Baby, Berries, Thoughts

rachel marie bartos


My fifth labor, which may have set a record for the world’s slowest labor, began at some point during the first week of October. My “due date” of September 24 had come and gone, as expected but not intended. “This labor is going to be so quick and easy,” my in-laws said. It wasn’t. “It’s always nice to have one baby that comes on their due date,” my mom told me. This one didn’t. “She’ll be born right at 40 weeks,” my naturopathic chiropractor predicted. She wasn’t. I thought the labor would be similar to Eva’s. Nope.

When it became apparent a few days after my due date that there were no signs of labor anytime soon, I told my impatient children that we would make a new paper chain, counting up instead of down. Every day we could add a new loop and see how many we had before the baby was here. They agreed to this but after another week went by, we were tired of waiting. Every morning was the same, “Do you think she’s coming today?” and every night, “It could be tonight, right? Maybe she’ll come tonight?” “No,” I would try to say cheerfully, “I think she needs some extra time to grow. It’s in God’s hands! He has the perfect birthday for our baby.” This situation was a new experience for me. I was fairly prepared for the mental rollercoaster of an extra-long pregnancy, but had no idea what an impact it would have on my children. As we got closer to 42 weeks the emotional tension increased. I could see Sophia was wondering why our baby wasn’t here, maybe even guessing something was wrong. She had started to go to bed crying at night. To balance this, Greg eased up on his work schedule and we spent more time as a family. We did a few movie nights, we ran errands together, we had a pizza night with the Alexanders, we went apple picking, and we celebrated the beginning of Sukkot.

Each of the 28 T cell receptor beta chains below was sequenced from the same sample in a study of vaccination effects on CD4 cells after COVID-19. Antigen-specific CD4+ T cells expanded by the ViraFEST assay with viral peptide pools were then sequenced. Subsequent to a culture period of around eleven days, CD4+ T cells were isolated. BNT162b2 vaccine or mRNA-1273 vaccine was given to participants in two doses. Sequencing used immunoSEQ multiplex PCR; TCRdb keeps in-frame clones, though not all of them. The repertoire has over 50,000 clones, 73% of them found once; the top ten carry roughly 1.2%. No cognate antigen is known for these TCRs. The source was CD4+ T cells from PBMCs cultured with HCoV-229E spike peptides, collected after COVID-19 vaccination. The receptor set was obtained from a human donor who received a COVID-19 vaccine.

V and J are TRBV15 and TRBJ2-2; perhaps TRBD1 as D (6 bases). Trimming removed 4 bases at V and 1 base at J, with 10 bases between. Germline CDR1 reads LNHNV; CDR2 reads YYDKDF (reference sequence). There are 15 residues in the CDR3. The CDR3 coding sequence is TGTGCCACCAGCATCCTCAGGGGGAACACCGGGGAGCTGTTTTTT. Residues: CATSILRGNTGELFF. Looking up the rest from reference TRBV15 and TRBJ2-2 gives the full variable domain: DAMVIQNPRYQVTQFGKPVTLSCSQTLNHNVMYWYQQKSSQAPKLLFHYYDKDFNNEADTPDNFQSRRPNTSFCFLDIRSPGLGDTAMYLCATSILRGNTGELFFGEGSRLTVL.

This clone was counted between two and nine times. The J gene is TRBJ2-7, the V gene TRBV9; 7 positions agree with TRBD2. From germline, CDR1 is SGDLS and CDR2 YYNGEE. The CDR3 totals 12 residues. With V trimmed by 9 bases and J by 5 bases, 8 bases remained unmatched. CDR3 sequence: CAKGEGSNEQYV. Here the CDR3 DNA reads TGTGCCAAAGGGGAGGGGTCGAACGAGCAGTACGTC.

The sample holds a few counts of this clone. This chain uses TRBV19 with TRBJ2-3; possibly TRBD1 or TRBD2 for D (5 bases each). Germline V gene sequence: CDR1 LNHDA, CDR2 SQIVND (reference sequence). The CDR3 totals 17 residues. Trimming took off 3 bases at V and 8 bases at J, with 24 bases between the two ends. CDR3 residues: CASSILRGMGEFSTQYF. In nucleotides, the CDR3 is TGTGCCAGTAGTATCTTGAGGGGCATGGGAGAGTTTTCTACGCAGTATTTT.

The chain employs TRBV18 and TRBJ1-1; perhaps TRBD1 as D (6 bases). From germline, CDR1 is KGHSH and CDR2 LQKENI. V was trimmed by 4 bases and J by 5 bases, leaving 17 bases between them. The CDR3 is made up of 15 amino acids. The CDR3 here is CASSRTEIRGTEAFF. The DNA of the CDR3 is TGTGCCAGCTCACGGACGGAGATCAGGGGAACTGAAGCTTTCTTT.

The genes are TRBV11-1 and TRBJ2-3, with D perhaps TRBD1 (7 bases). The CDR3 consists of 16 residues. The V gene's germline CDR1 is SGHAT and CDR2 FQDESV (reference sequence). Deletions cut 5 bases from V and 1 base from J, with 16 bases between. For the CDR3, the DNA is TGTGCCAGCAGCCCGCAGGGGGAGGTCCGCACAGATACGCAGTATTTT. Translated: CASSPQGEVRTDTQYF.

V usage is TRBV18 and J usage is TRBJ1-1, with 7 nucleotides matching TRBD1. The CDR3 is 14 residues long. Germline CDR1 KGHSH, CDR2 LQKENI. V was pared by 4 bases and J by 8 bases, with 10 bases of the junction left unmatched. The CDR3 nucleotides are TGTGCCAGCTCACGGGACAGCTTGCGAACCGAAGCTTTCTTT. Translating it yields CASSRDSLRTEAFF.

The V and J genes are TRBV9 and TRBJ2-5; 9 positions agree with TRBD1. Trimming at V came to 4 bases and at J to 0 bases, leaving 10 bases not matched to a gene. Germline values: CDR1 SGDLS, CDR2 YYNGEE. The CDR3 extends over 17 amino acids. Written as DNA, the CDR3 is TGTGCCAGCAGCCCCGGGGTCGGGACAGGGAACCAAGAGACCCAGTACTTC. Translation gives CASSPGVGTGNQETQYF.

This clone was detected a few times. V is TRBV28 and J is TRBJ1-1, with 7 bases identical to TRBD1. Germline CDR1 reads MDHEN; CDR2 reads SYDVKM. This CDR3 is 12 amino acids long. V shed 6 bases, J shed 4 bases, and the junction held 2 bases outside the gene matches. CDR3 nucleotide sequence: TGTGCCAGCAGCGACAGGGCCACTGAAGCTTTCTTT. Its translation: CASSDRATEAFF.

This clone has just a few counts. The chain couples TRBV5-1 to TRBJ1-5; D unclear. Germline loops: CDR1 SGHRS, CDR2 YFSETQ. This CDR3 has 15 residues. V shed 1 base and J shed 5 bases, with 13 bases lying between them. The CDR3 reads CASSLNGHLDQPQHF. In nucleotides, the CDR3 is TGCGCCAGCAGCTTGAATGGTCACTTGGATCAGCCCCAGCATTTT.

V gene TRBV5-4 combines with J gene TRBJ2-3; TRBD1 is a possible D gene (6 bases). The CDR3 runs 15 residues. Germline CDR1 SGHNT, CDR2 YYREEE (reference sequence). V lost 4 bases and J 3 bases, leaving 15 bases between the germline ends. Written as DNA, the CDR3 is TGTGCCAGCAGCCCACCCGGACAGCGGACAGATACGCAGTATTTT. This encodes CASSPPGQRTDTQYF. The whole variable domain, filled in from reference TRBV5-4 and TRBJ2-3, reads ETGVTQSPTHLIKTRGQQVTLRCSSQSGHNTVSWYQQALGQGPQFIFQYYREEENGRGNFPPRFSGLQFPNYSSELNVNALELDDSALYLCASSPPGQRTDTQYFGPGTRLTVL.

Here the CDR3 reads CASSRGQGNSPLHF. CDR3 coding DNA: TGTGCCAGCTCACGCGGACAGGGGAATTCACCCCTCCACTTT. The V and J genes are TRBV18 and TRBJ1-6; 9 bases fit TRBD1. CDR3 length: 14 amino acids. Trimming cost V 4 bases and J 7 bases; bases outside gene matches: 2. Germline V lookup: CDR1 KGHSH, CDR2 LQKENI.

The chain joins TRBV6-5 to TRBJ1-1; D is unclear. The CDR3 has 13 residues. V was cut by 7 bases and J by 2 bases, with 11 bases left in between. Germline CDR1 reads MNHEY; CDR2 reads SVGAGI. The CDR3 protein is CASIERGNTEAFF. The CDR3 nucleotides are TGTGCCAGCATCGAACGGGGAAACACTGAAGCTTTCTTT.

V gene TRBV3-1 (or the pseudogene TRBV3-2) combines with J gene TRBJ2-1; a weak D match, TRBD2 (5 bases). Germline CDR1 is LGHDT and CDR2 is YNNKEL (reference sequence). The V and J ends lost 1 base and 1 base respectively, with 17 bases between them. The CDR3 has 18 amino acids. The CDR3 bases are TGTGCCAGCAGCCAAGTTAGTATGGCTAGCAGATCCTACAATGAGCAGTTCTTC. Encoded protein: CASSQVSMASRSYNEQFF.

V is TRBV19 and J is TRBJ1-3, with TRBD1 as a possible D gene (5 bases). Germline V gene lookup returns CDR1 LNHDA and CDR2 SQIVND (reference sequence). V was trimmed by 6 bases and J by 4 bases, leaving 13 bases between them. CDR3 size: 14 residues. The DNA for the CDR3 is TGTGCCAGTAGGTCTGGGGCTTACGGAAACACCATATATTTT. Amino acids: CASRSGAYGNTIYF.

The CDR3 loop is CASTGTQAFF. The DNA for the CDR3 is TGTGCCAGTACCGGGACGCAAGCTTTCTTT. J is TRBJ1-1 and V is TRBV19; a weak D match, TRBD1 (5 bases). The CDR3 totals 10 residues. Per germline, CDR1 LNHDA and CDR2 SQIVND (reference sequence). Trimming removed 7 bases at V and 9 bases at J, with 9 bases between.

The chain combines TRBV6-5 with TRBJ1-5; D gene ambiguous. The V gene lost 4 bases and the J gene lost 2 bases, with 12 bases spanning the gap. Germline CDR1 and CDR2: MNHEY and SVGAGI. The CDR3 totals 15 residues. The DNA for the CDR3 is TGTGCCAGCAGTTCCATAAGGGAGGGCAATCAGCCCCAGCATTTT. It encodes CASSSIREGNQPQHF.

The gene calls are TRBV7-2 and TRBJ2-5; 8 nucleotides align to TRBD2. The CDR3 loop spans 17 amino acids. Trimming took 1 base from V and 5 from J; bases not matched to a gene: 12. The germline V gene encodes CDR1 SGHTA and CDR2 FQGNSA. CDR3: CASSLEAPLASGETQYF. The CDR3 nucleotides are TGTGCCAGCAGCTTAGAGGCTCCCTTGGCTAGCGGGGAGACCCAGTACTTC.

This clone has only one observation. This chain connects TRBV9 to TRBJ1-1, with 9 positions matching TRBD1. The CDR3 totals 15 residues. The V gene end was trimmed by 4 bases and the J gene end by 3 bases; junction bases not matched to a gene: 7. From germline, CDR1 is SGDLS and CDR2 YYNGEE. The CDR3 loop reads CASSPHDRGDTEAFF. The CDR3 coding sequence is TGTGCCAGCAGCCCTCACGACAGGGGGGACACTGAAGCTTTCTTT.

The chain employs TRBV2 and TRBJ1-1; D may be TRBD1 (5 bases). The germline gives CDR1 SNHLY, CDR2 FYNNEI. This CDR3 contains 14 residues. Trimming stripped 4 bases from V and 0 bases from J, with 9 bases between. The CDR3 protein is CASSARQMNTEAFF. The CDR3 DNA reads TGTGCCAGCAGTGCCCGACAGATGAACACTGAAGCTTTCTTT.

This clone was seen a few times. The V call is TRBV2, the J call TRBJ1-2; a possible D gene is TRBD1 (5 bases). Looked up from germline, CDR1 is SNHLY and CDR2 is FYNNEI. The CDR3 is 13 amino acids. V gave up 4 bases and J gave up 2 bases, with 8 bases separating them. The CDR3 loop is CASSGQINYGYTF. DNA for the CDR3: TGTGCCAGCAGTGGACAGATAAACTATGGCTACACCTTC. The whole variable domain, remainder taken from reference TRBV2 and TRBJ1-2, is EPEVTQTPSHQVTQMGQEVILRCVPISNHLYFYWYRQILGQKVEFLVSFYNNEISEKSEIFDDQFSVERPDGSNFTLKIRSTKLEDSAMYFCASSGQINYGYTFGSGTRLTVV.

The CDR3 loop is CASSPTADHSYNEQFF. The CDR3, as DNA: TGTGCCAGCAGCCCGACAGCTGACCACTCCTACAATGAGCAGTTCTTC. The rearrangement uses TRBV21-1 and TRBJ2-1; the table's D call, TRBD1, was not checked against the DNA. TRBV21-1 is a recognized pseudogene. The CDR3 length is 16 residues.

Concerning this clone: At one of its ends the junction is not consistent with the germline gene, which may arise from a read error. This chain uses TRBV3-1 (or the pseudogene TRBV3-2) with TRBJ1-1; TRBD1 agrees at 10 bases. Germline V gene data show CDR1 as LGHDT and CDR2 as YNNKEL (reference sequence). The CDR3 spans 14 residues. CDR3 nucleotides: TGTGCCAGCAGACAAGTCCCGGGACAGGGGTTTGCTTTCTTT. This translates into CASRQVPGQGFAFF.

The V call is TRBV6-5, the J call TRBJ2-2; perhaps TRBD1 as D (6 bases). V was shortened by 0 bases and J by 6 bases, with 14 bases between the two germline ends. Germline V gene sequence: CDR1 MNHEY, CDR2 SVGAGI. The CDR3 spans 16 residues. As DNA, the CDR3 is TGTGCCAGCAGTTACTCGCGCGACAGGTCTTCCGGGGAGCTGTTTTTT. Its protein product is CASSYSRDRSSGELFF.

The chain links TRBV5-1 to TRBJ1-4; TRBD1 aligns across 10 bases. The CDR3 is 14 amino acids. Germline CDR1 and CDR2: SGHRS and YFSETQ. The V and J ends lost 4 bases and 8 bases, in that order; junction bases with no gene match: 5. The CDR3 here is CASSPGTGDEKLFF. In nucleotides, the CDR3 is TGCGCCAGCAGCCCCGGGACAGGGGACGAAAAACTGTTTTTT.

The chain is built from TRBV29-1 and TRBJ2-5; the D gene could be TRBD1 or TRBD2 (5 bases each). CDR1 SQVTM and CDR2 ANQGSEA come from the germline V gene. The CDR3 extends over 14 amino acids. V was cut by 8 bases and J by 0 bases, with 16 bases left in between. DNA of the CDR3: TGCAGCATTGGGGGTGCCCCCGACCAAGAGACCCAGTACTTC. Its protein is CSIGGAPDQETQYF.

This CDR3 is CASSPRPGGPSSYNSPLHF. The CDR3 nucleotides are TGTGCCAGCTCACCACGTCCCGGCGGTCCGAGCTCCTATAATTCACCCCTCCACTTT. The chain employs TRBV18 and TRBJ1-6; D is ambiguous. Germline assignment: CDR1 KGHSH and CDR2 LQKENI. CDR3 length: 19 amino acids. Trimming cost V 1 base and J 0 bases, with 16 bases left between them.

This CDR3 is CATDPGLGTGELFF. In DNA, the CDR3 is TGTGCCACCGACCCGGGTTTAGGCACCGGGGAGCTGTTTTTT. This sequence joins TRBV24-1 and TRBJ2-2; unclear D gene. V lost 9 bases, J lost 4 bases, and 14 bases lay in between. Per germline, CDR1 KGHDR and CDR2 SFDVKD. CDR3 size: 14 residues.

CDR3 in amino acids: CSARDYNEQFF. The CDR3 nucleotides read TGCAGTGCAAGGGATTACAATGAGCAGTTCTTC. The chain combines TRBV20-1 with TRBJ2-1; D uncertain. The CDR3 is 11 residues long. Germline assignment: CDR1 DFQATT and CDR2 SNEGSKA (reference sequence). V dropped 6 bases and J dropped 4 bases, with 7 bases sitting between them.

In a hilarious twist, I started having regular contractions on Monday October 5, as soon as my midwife texted me that she was headed to the mountains for a day trip. Little did I know, these contractions would start a FOUR DAY process that ended with a) exhaustion and b) a baby. They were slow and steady contractions, usually 30 minutes apart, increasing in difficulty as the week went on. All day and all night, every day and every night.

On Wednesday, my midwife stopped by. She rarely does cervical checks, but after almost three days of slow labor, we were all wondering what was going on. It turned out I was 6cm dilated. We thought surely labor would pick up that night, but the same steady contractions continued, every 20-30 minutes. By midnight they were more intense, and I labored in my tub for a few hours. At 3am contractions were so strong that my midwives came over, but nothing changed and they left in the morning after a cup of coffee.